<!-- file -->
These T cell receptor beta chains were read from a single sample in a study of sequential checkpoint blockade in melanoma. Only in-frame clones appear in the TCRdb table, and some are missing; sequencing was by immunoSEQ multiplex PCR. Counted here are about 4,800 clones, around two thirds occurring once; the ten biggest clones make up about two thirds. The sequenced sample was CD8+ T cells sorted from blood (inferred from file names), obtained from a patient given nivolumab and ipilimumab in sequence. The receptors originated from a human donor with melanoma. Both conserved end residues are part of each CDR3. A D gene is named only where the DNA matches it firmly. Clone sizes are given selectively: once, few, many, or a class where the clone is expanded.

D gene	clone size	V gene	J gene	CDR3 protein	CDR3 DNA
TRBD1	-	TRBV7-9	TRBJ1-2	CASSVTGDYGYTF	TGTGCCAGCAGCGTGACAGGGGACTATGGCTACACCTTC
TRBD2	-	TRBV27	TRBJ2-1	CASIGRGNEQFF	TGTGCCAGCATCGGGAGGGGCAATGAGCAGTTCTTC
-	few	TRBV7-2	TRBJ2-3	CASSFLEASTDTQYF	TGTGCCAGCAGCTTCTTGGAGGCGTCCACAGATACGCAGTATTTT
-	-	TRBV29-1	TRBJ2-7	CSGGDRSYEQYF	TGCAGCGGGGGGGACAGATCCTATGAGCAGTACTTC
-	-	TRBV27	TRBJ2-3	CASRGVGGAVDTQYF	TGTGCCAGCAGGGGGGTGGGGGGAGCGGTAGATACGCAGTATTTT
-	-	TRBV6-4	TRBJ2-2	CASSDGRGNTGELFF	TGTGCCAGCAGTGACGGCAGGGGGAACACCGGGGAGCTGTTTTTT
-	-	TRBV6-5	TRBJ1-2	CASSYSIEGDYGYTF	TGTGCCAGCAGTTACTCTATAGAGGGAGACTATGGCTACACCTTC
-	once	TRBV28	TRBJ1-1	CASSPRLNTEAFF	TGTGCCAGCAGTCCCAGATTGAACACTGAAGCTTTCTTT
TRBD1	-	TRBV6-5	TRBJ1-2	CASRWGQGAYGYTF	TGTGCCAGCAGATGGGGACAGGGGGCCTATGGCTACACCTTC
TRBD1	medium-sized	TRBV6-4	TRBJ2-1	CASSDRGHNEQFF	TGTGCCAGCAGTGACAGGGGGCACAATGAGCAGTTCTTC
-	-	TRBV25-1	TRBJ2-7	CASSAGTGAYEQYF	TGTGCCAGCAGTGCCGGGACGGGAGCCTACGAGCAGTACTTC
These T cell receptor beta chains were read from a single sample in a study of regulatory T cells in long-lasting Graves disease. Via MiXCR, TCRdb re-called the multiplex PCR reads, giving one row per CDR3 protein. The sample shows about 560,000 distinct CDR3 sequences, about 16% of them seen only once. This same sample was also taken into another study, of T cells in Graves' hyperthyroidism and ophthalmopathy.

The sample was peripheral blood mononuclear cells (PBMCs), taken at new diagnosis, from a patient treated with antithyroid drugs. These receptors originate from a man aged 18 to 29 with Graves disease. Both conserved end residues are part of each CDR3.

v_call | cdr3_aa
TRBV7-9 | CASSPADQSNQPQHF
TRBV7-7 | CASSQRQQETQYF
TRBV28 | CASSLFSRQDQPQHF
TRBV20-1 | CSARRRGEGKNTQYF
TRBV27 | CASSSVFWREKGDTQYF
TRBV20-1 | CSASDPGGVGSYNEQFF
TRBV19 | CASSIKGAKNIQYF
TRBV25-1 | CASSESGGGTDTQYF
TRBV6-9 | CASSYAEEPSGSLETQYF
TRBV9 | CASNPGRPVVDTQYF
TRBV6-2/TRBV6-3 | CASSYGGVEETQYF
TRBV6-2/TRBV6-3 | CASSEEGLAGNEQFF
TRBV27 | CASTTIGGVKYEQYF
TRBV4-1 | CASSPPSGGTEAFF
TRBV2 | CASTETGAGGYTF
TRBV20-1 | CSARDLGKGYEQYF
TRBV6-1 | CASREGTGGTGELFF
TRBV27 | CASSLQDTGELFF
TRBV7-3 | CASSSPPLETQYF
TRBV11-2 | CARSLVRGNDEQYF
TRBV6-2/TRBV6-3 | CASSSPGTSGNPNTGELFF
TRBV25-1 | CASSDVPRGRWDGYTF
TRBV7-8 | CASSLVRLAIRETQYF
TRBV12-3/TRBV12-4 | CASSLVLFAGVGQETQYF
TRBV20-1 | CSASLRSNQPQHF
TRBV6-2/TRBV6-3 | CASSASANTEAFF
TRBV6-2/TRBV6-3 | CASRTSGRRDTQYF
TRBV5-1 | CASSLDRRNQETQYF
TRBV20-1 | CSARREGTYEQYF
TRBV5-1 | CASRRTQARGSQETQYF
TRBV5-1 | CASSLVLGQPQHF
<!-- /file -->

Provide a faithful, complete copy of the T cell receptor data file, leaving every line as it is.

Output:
These T cell receptor beta chains were read from a single sample in a study of sequential checkpoint blockade in melanoma. Only in-frame clones appear in the TCRdb table, and some are missing; sequencing was by immunoSEQ multiplex PCR. Counted here are about 4,800 clones, around two thirds occurring once; the ten biggest clones make up about two thirds. The sequenced sample was CD8+ T cells sorted from blood (inferred from file names), obtained from a patient given nivolumab and ipilimumab in sequence. The receptors originated from a human donor with melanoma. Both conserved end residues are part of each CDR3. A D gene is named only where the DNA matches it firmly. Clone sizes are given selectively: once, few, many, or a class where the clone is expanded.

D gene	clone size	V gene	J gene	CDR3 protein	CDR3 DNA
TRBD1	-	TRBV7-9	TRBJ1-2	CASSVTGDYGYTF	TGTGCCAGCAGCGTGACAGGGGACTATGGCTACACCTTC
TRBD2	-	TRBV27	TRBJ2-1	CASIGRGNEQFF	TGTGCCAGCATCGGGAGGGGCAATGAGCAGTTCTTC
-	few	TRBV7-2	TRBJ2-3	CASSFLEASTDTQYF	TGTGCCAGCAGCTTCTTGGAGGCGTCCACAGATACGCAGTATTTT
-	-	TRBV29-1	TRBJ2-7	CSGGDRSYEQYF	TGCAGCGGGGGGGACAGATCCTATGAGCAGTACTTC
-	-	TRBV27	TRBJ2-3	CASRGVGGAVDTQYF	TGTGCCAGCAGGGGGGTGGGGGGAGCGGTAGATACGCAGTATTTT
-	-	TRBV6-4	TRBJ2-2	CASSDGRGNTGELFF	TGTGCCAGCAGTGACGGCAGGGGGAACACCGGGGAGCTGTTTTTT
-	-	TRBV6-5	TRBJ1-2	CASSYSIEGDYGYTF	TGTGCCAGCAGTTACTCTATAGAGGGAGACTATGGCTACACCTTC
-	once	TRBV28	TRBJ1-1	CASSPRLNTEAFF	TGTGCCAGCAGTCCCAGATTGAACACTGAAGCTTTCTTT
TRBD1	-	TRBV6-5	TRBJ1-2	CASRWGQGAYGYTF	TGTGCCAGCAGATGGGGACAGGGGGCCTATGGCTACACCTTC
TRBD1	medium-sized	TRBV6-4	TRBJ2-1	CASSDRGHNEQFF	TGTGCCAGCAGTGACAGGGGGCACAATGAGCAGTTCTTC
-	-	TRBV25-1	TRBJ2-7	CASSAGTGAYEQYF	TGTGCCAGCAGTGCCGGGACGGGAGCCTACGAGCAGTACTTC
These T cell receptor beta chains were read from a single sample in a study of regulatory T cells in long-lasting Graves disease. Via MiXCR, TCRdb re-called the multiplex PCR reads, giving one row per CDR3 protein. The sample shows about 560,000 distinct CDR3 sequences, about 16% of them seen only once. This same sample was also taken into another study, of T cells in Graves' hyperthyroidism and ophthalmopathy.

The sample was peripheral blood mononuclear cells (PBMCs), taken at new diagnosis, from a patient treated with antithyroid drugs. These receptors originate from a man aged 18 to 29 with Graves disease. Both conserved end residues are part of each CDR3.

v_call | cdr3_aa
TRBV7-9 | CASSPADQSNQPQHF
TRBV7-7 | CASSQRQQETQYF
TRBV28 | CASSLFSRQDQPQHF
TRBV20-1 | CSARRRGEGKNTQYF
TRBV27 | CASSSVFWREKGDTQYF
TRBV20-1 | CSASDPGGVGSYNEQFF
TRBV19 | CASSIKGAKNIQYF
TRBV25-1 | CASSESGGGTDTQYF
TRBV6-9 | CASSYAEEPSGSLETQYF
TRBV9 | CASNPGRPVVDTQYF
TRBV6-2/TRBV6-3 | CASSYGGVEETQYF
TRBV6-2/TRBV6-3 | CASSEEGLAGNEQFF
TRBV27 | CASTTIGGVKYEQYF
TRBV4-1 | CASSPPSGGTEAFF
TRBV2 | CASTETGAGGYTF
TRBV20-1 | CSARDLGKGYEQYF
TRBV6-1 | CASREGTGGTGELFF
TRBV27 | CASSLQDTGELFF
TRBV7-3 | CASSSPPLETQYF
TRBV11-2 | CARSLVRGNDEQYF
TRBV6-2/TRBV6-3 | CASSSPGTSGNPNTGELFF
TRBV25-1 | CASSDVPRGRWDGYTF
TRBV7-8 | CASSLVRLAIRETQYF
TRBV12-3/TRBV12-4 | CASSLVLFAGVGQETQYF
TRBV20-1 | CSASLRSNQPQHF
TRBV6-2/TRBV6-3 | CASSASANTEAFF
TRBV6-2/TRBV6-3 | CASRTSGRRDTQYF
TRBV5-1 | CASSLDRRNQETQYF
TRBV20-1 | CSARREGTYEQYF
TRBV5-1 | CASRRTQARGSQETQYF
TRBV5-1 | CASSLVLGQPQHF